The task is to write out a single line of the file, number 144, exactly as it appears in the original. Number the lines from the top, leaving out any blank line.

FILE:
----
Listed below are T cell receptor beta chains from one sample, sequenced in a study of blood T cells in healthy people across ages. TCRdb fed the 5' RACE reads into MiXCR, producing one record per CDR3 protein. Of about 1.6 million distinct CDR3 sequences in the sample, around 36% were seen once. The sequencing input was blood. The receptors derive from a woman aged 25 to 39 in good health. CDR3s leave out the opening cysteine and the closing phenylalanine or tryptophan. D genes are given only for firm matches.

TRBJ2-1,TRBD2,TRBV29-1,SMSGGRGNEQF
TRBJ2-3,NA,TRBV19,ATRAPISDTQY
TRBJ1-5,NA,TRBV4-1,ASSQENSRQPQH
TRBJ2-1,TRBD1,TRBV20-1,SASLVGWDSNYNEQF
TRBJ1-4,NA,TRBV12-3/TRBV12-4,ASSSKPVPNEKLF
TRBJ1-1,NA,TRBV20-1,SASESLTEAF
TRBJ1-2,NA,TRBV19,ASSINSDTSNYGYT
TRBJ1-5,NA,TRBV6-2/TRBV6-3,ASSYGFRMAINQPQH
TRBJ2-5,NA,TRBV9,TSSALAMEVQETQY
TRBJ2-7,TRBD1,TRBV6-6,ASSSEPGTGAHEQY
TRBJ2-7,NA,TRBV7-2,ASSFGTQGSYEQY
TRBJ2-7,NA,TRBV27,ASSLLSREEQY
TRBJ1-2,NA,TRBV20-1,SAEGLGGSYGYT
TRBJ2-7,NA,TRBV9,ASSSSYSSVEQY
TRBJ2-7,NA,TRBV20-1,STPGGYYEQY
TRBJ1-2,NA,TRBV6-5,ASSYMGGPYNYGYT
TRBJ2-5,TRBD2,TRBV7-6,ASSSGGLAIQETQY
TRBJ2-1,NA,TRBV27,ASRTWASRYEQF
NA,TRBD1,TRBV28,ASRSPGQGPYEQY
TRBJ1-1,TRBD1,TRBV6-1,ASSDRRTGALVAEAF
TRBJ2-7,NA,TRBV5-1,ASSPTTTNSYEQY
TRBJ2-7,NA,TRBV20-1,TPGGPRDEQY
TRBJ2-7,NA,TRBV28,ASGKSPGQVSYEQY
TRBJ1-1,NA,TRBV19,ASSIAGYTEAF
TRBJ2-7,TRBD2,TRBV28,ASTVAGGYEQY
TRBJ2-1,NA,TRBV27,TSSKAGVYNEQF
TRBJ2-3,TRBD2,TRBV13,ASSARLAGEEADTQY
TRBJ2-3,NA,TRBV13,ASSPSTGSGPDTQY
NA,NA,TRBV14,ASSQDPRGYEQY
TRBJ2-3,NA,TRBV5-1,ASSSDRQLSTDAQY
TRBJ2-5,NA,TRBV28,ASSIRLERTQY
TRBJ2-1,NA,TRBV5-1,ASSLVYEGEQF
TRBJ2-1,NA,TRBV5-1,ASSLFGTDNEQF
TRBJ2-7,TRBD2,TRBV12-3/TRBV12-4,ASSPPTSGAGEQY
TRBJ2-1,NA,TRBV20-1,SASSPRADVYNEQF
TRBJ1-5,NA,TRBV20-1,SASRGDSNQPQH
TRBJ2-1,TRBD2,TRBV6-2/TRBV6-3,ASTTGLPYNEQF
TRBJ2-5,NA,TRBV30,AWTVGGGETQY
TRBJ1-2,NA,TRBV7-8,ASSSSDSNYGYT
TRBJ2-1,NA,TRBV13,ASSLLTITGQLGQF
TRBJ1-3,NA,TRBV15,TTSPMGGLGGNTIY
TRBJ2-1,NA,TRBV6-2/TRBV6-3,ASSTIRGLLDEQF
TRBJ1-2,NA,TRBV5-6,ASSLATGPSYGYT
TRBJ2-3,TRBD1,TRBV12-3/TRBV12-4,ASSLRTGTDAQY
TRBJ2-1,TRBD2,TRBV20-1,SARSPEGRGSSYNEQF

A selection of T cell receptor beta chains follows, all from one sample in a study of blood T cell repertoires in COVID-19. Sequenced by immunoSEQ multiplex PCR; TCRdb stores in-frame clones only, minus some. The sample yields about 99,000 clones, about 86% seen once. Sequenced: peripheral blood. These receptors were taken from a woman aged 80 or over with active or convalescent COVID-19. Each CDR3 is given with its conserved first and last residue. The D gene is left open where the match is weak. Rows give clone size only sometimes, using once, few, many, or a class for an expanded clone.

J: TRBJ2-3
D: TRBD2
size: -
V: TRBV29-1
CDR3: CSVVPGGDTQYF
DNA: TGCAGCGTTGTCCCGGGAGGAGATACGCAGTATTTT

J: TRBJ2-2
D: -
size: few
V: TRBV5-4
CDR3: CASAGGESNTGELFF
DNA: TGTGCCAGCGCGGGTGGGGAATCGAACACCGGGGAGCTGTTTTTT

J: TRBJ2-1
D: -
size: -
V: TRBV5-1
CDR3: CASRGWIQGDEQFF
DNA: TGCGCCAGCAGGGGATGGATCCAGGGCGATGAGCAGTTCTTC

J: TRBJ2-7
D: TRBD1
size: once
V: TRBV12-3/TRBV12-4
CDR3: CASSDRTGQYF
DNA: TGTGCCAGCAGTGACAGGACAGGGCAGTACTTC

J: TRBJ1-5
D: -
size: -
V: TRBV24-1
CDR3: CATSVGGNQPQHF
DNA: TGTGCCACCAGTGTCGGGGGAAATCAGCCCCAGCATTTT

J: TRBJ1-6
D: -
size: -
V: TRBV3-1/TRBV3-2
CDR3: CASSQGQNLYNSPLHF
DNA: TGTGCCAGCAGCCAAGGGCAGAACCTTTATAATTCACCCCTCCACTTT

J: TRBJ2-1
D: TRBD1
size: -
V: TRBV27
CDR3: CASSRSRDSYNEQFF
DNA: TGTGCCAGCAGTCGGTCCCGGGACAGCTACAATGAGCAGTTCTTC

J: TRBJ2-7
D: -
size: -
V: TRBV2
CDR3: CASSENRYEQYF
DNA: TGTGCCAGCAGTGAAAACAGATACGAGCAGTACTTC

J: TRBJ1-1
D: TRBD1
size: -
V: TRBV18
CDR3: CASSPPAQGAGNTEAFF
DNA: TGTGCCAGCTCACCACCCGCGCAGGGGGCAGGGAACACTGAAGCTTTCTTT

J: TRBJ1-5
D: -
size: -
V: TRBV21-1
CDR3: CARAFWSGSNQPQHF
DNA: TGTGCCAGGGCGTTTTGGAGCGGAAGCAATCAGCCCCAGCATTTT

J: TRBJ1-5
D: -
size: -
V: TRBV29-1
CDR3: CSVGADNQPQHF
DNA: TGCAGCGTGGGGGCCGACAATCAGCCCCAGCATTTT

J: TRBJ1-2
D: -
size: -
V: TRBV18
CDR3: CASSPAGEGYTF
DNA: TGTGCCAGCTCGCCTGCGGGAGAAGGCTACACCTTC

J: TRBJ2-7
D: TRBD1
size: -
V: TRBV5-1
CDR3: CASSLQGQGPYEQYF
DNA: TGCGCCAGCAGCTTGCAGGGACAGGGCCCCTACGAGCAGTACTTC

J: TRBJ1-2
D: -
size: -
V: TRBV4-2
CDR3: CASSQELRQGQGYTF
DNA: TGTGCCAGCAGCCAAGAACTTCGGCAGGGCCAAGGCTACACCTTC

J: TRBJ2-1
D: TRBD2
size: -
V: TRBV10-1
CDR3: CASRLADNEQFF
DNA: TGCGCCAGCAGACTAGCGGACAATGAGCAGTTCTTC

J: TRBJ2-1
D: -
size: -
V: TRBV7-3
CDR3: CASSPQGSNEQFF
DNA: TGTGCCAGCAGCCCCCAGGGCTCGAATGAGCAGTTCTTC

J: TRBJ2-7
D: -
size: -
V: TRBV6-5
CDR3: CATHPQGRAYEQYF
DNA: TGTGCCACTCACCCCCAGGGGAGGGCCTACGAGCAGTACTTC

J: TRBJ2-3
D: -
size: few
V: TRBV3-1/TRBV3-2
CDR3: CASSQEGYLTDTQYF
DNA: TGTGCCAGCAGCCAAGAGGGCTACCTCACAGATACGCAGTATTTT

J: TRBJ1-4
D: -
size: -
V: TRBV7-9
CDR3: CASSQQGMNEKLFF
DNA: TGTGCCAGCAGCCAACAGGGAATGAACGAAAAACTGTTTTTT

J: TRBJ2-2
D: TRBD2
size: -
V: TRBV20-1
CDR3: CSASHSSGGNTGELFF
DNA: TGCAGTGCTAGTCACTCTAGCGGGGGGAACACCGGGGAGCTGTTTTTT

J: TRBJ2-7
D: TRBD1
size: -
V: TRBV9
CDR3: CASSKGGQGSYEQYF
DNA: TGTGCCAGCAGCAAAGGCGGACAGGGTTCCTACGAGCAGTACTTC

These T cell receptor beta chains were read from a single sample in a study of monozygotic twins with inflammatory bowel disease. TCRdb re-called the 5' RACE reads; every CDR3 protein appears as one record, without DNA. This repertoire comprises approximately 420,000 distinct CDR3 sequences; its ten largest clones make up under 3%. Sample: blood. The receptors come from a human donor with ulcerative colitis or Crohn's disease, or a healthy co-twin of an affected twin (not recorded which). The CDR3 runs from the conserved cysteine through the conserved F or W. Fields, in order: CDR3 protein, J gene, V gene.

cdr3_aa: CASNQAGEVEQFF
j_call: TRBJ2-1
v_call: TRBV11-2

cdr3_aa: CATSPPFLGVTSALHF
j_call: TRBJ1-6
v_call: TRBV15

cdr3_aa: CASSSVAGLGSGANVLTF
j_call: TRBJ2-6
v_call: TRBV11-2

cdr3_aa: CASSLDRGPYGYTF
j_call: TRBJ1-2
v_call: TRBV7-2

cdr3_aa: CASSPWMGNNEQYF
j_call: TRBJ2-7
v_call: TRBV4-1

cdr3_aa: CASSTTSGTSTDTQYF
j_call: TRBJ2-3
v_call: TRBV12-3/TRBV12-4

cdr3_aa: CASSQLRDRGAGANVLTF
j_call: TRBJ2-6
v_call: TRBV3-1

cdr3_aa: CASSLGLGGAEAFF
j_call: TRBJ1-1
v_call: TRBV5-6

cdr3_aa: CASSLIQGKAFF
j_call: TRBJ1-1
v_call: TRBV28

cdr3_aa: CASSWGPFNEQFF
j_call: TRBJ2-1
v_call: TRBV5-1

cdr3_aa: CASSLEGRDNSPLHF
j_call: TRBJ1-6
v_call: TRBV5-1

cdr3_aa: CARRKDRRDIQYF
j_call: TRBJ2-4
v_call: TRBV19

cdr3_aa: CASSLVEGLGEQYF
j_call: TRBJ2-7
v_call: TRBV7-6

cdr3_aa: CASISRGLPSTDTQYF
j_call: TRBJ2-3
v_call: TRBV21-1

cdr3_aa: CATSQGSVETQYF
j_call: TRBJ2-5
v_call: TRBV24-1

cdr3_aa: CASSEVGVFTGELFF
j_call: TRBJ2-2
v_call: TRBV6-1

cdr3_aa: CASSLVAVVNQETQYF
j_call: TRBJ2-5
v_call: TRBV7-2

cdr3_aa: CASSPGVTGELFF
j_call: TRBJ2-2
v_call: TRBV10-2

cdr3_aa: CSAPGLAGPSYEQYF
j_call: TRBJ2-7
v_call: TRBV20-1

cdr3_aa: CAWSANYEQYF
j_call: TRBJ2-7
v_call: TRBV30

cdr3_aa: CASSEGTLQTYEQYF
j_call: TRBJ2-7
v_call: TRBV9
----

J: TRBJ2-7